So the ADL will be quite happy to place its name beside a list comprising the big-hitters of Hollywood Jewry — especially if it includes such loyal and hardworking members of the Tribe as the pathological Ryan Kavanaugh.
Just don’t question the deeper significance of that list, or Jewish control of Hollywood. Because that, dear friends, would be anti-Semitic.
Jewish assertiveness in Hollywood has also now culminated in a mirror image of the Gaza effort, with a pro-Israel open letter now claiming the signatures of 190 Hollywood celebrities. It’s clear even from a quick glance that around 95% of individuals on the list are Jewish. The vast majority of the signatories are actors like Roseanne Barr, Seth Rogen, and Aaron Sorkin. Some of the non-Jewish conformists included Minnie Driver, Arnold Schwarzenegger, and Sylvester Stallone who apparently has some Jewish ancestry. As a publicity exercise this particular effort struck me as empty and derivative, even a little immature. But again, this isn’t about scoring moral points with the masses — this is about putting non-Jewish Hollywood in its place.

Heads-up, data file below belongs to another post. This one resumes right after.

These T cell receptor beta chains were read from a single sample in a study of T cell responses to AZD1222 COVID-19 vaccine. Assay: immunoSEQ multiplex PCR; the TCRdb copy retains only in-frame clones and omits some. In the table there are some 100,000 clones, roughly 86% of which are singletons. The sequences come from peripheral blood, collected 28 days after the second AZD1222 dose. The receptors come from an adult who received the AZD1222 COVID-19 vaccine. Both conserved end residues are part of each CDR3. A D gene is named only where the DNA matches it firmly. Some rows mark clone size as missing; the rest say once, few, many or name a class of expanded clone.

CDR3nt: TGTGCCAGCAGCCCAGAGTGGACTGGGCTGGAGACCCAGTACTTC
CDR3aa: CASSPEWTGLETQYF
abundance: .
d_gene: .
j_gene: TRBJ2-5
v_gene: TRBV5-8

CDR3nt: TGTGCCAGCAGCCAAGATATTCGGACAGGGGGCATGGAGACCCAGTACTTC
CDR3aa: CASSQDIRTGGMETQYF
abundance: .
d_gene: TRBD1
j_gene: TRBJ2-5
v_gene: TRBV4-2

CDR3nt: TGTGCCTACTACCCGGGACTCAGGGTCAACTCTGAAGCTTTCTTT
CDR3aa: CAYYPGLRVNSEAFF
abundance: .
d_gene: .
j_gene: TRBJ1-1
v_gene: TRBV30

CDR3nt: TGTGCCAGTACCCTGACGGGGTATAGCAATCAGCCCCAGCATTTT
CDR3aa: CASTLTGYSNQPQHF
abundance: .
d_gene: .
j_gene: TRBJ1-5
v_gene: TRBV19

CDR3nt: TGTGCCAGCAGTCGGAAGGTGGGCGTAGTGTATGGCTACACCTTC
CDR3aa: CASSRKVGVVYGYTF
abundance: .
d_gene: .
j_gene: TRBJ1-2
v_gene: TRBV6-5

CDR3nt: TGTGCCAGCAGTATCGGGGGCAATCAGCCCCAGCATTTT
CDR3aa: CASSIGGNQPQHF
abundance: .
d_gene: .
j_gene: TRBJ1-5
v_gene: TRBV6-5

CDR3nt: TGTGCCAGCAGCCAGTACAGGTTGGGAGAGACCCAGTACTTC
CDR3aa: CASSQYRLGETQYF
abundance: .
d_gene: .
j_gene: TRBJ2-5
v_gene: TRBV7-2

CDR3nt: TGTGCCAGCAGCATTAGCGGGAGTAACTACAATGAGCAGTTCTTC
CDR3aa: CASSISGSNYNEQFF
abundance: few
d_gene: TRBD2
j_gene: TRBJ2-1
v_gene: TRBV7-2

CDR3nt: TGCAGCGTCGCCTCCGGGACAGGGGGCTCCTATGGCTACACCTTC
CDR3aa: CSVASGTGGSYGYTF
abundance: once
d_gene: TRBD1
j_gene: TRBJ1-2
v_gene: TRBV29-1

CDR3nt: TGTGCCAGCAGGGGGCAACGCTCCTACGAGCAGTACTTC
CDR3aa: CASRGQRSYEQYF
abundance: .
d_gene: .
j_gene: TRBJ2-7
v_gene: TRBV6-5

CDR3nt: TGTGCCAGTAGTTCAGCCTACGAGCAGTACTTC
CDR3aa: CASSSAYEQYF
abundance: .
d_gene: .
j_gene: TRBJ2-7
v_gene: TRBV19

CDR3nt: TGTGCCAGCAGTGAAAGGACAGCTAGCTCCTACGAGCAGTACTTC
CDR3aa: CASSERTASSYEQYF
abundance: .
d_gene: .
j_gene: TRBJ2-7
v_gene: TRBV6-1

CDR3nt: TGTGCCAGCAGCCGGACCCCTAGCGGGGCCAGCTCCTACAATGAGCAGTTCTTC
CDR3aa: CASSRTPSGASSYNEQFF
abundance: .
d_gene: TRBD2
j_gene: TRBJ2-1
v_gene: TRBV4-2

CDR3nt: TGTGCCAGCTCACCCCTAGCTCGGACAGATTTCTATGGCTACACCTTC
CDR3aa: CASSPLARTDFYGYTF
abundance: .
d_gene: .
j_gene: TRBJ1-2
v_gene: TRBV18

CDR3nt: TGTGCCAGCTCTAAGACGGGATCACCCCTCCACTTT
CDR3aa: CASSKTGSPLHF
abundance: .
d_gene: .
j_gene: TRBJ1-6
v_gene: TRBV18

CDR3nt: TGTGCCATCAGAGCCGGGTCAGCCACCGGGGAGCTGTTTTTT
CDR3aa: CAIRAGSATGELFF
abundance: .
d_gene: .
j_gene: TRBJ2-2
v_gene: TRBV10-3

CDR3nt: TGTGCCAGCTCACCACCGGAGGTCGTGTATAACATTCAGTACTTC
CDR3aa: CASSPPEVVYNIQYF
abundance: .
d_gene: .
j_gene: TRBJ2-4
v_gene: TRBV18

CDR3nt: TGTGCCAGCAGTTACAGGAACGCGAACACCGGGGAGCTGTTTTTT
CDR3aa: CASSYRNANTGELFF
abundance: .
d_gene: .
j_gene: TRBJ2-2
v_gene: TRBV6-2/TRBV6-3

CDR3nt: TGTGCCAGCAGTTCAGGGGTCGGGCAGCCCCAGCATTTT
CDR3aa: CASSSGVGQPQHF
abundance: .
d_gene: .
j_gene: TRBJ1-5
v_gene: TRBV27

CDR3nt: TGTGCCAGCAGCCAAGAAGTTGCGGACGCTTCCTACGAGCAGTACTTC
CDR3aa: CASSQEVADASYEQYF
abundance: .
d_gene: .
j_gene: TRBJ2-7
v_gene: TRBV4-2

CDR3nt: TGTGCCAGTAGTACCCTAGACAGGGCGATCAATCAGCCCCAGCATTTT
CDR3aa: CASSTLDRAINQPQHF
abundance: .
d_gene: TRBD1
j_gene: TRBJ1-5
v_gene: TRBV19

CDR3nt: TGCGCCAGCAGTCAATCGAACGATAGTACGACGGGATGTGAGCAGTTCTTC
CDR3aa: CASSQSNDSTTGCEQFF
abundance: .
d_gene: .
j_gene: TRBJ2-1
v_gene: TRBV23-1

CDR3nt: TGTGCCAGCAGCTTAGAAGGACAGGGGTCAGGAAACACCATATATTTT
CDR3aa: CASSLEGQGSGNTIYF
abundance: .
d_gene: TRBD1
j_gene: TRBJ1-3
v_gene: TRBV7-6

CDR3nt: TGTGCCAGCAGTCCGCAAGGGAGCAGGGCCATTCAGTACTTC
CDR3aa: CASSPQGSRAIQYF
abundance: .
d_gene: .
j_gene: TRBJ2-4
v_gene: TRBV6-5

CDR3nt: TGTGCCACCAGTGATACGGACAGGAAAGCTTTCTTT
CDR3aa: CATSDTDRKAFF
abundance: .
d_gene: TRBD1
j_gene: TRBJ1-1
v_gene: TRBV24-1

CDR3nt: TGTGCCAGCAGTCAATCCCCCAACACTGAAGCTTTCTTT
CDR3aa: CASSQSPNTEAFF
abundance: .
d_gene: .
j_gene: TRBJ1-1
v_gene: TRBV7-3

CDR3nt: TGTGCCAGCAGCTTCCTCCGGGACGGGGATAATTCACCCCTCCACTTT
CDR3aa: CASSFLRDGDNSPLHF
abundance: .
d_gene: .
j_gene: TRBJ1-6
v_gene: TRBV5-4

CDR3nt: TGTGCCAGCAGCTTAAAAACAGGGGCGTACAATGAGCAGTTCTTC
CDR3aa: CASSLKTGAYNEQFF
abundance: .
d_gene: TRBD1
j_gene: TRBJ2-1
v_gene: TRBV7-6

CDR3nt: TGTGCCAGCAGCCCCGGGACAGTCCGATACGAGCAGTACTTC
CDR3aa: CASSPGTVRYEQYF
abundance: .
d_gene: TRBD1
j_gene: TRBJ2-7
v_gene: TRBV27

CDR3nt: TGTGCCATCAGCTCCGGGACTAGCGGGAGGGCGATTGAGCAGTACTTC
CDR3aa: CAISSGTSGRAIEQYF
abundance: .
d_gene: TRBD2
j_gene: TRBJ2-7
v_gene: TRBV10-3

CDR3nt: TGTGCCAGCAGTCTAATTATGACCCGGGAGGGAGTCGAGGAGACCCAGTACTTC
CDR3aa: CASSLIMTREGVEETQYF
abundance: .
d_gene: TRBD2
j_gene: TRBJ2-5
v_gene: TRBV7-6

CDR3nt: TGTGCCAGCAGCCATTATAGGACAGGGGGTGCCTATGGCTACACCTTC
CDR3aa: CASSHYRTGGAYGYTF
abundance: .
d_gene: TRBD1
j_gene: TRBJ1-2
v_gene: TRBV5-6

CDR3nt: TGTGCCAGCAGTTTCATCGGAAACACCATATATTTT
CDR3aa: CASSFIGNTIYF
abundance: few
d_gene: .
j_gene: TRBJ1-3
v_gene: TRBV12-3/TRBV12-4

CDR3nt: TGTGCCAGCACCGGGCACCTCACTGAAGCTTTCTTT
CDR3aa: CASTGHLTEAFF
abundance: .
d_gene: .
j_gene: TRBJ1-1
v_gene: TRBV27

When it comes to putting the uppity goy actors in their place there has been no hesitation at all on the part of Jews like Mason, Kavanaugh, or the ADL to making very explicit the scale of Jewish power and influence in Hollywood, and the kind of consequences a renegade can expect. Organized Jewry and its muzzling arm, the ADL, are fully aware of the power they wield in Hollywood. The ADL stalks its prey with the term ‘anti-Semite’ as a safari hunter would a trophy with a high-powered rifle. One shot, one kill.
In the world of entertainment, there are few recoveries. In terms of raw power, the eighteen names on the ADL ad are more than match for the hundreds of celebrities who have signed open letters or penned offending tweets. The message might be lost on the public at large, but to those entertainers it is crystal clear — “We own you.”